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The first year in our Program as a PM&R PGY1 resident involves completion of preliminary training in internal medicine (including ICU, hematology/oncology and geriatrics), inpatient pediatric medicine, cardiology, neurology, endocrinology, and radiology. The primary objective for first-year residents focuses on developing fundamental clinical skills. By the end of the first year, residents should demonstrate competence in history-taking, physical examination and establishing a treatment plan. Knowledge of general internal medicine and its subspecialties is essential for subsequent management of clinical problems frequently encountered with PM&R patients.

The majority of the resident’s second year as a PGY2 is spent on the inpatient rehabilitation units. Introductory PM&R lectures help new residents rapidly become comfortable with their specialty and the field in general. Attending physicians work closely with residents, allowing more responsibility as indicated by the resident’s level of ability. Beginning in PGY2 year, residents participate in teaching a 1st-year medical course: SCOPE (Skills in Complete Physical Examination.) Residents also supervise 3rd and 4th-year medical students during their elective in PM&R. During the second year of training, the primary emphasis is to acquire the core PM&R knowledge base and basic PM&R skills, including:

  • Familiarity with the diseases, natural history and recovery for major rehabilitation diagnoses (traumatic brain injury, spinal cord injury, stroke, amputation, joint replacement and other orthopaedic conditions, to name a few), and reasonable proficiency in managing inpatient care
  • Understanding neurogenic bowel and bladder conditions
  • Prevention and management of complications related to bed rest and immobility
  • Performing a functionally oriented history and examination, including neurologic and musculoskeletal aspects
  • Familiarity with major functional scales
  • Knowledge of the training and roles of other rehabilitation professionals, team dynamics and the role of the rehabilitation physician
  • Documenting effective and succinct admission, daily notes and discharge summaries appropriate to rehabilitation of patients
  • Understanding the unique problems of geriatric and pediatric patients
  • Mastering the appropriate communication skills necessary to interface with the patient, family and the team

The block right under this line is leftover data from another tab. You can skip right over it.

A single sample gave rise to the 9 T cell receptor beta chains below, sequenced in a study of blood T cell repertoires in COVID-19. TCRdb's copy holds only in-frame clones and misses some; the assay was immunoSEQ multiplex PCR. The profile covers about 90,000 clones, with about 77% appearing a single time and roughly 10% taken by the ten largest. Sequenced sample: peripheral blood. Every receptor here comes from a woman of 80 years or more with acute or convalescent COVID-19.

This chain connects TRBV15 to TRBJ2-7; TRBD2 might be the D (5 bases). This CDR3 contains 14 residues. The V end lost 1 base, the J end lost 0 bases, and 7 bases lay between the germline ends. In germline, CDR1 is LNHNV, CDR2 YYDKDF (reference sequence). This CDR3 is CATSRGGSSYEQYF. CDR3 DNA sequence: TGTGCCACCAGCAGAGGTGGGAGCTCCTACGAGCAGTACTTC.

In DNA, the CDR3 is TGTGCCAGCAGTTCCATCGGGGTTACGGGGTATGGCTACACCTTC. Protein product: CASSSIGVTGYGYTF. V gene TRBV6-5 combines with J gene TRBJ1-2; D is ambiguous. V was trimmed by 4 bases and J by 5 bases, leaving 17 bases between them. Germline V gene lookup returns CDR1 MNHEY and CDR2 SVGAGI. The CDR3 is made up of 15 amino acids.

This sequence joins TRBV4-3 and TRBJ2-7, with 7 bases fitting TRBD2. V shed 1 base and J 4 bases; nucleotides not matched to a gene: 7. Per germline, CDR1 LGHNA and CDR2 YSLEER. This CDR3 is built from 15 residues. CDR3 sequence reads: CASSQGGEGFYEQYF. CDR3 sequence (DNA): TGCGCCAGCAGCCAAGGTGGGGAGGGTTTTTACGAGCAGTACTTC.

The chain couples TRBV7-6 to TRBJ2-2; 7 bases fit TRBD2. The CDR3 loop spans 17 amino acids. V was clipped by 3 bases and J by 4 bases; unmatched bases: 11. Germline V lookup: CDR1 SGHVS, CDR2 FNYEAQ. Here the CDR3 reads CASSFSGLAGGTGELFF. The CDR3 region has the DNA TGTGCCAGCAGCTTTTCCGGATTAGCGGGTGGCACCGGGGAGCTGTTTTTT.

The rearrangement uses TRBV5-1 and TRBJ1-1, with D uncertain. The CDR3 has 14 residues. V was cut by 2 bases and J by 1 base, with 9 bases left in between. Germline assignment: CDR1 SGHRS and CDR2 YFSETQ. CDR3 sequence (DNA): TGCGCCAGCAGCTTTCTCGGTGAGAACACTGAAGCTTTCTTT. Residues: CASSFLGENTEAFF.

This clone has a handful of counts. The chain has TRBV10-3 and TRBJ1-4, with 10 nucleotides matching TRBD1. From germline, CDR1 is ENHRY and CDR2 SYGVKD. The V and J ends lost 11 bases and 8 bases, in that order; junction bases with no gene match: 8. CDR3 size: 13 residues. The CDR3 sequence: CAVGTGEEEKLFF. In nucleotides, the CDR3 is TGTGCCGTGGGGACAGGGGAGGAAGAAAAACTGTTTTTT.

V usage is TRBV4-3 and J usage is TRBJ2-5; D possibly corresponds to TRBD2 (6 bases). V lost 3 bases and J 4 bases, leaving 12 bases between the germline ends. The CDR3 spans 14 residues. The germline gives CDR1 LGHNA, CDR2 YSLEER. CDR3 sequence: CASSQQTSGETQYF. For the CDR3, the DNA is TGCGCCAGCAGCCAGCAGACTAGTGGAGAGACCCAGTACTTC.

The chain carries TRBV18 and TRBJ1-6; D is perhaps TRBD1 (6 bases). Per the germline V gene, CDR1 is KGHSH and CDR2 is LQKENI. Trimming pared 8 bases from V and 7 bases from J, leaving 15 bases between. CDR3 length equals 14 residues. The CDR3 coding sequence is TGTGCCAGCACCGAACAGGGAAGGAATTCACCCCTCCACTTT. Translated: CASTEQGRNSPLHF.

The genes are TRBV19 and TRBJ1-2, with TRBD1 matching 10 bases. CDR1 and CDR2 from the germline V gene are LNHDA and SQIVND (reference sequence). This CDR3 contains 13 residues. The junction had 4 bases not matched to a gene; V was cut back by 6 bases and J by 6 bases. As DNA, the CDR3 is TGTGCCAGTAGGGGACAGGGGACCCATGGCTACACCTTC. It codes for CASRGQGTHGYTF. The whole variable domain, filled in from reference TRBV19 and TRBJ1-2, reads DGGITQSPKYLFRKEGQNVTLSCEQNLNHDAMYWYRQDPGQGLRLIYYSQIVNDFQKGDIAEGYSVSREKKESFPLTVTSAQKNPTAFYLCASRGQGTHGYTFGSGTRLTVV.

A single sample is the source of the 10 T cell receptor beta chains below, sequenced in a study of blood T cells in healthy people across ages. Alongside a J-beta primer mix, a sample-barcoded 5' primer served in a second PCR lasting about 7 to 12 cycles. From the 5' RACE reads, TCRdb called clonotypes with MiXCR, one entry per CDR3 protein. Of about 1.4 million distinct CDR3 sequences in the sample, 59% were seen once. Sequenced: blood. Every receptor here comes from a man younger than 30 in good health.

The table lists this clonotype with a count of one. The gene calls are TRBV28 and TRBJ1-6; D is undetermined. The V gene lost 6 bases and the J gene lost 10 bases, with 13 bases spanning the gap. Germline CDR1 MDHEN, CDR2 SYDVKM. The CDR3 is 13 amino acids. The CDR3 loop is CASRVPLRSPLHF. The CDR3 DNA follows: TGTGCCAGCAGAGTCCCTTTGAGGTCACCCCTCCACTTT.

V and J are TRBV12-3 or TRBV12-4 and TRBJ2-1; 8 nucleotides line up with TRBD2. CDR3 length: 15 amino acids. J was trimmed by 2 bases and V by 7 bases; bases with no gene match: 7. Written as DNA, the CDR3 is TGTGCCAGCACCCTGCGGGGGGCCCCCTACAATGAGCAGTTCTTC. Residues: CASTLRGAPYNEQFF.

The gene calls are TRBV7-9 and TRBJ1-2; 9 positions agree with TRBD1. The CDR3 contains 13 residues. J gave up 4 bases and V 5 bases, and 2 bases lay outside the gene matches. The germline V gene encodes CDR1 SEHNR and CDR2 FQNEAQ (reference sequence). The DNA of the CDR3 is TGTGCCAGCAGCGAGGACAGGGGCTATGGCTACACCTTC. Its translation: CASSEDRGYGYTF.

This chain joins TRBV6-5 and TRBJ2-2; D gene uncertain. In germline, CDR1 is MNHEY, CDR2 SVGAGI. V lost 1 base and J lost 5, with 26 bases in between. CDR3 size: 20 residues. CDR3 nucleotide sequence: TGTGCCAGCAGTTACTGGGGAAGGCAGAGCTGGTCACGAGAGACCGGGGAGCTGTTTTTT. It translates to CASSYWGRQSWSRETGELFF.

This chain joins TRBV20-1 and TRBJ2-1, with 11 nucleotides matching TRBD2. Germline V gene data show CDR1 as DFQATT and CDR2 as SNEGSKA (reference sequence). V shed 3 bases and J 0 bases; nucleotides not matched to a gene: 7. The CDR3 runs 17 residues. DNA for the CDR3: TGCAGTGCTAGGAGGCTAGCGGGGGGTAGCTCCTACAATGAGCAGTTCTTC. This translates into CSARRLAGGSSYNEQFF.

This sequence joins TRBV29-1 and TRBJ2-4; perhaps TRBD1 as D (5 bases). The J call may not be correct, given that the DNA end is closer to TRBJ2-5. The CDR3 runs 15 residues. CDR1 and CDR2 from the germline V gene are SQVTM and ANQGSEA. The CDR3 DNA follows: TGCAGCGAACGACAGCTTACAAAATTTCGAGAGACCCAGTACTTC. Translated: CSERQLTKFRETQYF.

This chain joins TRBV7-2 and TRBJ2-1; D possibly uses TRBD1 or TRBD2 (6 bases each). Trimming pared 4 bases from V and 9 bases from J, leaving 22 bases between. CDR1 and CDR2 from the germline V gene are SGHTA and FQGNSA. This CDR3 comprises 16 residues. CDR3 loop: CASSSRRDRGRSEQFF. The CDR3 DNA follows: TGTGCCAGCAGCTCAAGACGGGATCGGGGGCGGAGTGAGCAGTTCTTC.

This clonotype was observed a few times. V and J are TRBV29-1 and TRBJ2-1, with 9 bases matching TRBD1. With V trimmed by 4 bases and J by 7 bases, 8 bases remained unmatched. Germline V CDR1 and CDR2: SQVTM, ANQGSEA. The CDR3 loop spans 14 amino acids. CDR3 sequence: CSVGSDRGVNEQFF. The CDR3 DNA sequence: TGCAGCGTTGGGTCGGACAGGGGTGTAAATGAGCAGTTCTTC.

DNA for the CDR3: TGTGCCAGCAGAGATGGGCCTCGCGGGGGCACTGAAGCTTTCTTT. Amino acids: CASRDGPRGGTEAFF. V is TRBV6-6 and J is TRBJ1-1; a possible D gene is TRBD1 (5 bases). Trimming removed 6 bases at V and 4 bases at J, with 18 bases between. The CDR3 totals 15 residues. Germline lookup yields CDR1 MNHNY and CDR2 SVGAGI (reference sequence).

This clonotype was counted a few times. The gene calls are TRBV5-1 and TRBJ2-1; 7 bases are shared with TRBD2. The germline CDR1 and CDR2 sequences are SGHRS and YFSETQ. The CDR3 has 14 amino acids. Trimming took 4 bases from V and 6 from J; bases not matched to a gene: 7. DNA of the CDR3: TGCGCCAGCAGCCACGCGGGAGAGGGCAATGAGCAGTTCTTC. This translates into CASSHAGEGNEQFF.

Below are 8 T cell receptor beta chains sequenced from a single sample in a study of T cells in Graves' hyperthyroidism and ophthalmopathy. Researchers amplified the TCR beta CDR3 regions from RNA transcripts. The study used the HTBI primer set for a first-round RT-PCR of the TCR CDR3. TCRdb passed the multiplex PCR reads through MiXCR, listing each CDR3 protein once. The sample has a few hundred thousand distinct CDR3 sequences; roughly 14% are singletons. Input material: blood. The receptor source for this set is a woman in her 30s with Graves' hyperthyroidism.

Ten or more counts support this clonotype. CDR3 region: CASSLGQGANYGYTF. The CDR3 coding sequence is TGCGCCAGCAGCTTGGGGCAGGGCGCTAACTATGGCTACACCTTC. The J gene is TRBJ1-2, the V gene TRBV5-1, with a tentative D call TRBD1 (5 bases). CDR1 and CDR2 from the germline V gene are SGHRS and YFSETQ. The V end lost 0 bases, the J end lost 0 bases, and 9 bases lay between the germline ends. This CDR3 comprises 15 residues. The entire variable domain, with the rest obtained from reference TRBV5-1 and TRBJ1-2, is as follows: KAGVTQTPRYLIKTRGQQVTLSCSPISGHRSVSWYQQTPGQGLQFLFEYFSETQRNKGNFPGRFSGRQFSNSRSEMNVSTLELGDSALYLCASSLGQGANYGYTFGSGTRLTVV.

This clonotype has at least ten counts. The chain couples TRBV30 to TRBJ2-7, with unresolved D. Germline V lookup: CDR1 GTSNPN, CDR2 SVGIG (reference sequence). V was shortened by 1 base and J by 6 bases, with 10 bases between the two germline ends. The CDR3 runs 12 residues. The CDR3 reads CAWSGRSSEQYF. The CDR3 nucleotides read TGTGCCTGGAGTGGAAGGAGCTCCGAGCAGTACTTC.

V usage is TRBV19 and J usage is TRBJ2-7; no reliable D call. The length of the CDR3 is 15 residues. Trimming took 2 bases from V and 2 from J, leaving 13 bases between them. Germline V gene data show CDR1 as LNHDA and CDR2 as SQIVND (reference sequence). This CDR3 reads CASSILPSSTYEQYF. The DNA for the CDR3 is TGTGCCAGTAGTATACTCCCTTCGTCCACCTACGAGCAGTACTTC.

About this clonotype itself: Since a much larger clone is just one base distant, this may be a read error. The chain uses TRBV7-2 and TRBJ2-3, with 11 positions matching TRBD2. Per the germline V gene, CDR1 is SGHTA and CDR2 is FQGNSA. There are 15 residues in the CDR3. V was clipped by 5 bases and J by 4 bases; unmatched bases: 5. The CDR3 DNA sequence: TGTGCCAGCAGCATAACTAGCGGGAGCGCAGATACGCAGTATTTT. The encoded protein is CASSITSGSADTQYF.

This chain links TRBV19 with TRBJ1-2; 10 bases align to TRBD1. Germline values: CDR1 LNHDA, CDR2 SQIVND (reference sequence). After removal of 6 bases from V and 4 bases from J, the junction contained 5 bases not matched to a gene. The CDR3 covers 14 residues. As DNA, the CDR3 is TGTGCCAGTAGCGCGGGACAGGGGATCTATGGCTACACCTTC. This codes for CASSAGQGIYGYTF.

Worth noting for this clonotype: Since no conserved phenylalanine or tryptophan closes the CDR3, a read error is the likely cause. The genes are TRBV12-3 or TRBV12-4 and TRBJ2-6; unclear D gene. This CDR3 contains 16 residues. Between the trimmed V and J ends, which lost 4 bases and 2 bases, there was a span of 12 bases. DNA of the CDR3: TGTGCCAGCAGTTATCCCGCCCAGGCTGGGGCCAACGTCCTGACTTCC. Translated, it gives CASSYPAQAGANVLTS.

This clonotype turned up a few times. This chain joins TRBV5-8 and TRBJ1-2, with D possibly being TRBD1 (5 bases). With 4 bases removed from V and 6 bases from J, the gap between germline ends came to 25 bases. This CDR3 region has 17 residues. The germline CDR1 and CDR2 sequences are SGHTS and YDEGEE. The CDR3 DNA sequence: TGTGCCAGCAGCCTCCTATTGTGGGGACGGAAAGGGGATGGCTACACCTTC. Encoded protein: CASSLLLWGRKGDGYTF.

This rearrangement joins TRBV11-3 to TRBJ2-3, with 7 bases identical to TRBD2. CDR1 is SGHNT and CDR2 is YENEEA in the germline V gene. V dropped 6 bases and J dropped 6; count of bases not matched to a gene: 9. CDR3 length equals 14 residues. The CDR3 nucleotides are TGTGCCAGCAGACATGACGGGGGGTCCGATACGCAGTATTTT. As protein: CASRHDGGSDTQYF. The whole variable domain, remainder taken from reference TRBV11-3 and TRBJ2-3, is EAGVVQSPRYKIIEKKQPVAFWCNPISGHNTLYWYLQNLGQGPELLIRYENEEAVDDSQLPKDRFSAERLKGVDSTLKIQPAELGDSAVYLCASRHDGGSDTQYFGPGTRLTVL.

• Developing a medical and rehabilitation plan of care upon admission, and plans for continuity of care post-discharge.

The third year of training (PGY3) is a mix of inpatient- and outpatient-related activities (including electrodiagnosis), and consultations. Educational objectives include:

  • Demonstrated independence in the care of inpatients
  • An ability to evaluate patients on other services for advice on management, or appropriateness of transferring them to the rehabilitation unit
  • Knowledge regarding the evaluation and management of common rehabilitation outpatients (usually musculoskeletal or follow-up care for inpatients)
  • Performance of basic electrodiagnostic studies with moderate supervision
  • Team leadership skills
  • Providing assistance to medical students and junior residents
  • Knowledge of orthotics and prosthetics

The fourth year of training, (PGY4) is primarily outpatient-focused, with an emphasis on gaining competence in the management of patients commonly seen in PM&R outpatient settings as well as competence in electrodiagnosis. PGY4 residents enjoy elective time to gain enhanced experience in selected areas, or exposure to subspecialty areas. The educational objectives are:

  • Management of outpatients with acute and chronic pain and injury
  • Ongoing outpatient care of patients with neurological impairment and disability
  • Rehabilitation management of patients who have connective tissue disorders
  • Proficiency with soft tissue injections and use of ultrasound guidance
  • Performance of aspiration and injection techniques for common joints
  • Performing multiple spinal injections
  • Understanding the fundamentals of cardiac and pulmonary rehabilitation
  • Competence in the performance of electrodiagnostic techniques
  • Leadership and administrative skills.
  • In keeping with the new ACGME procedural requirements, the program is tailored to expose the residents to the specialties’ where the procedural training is provided.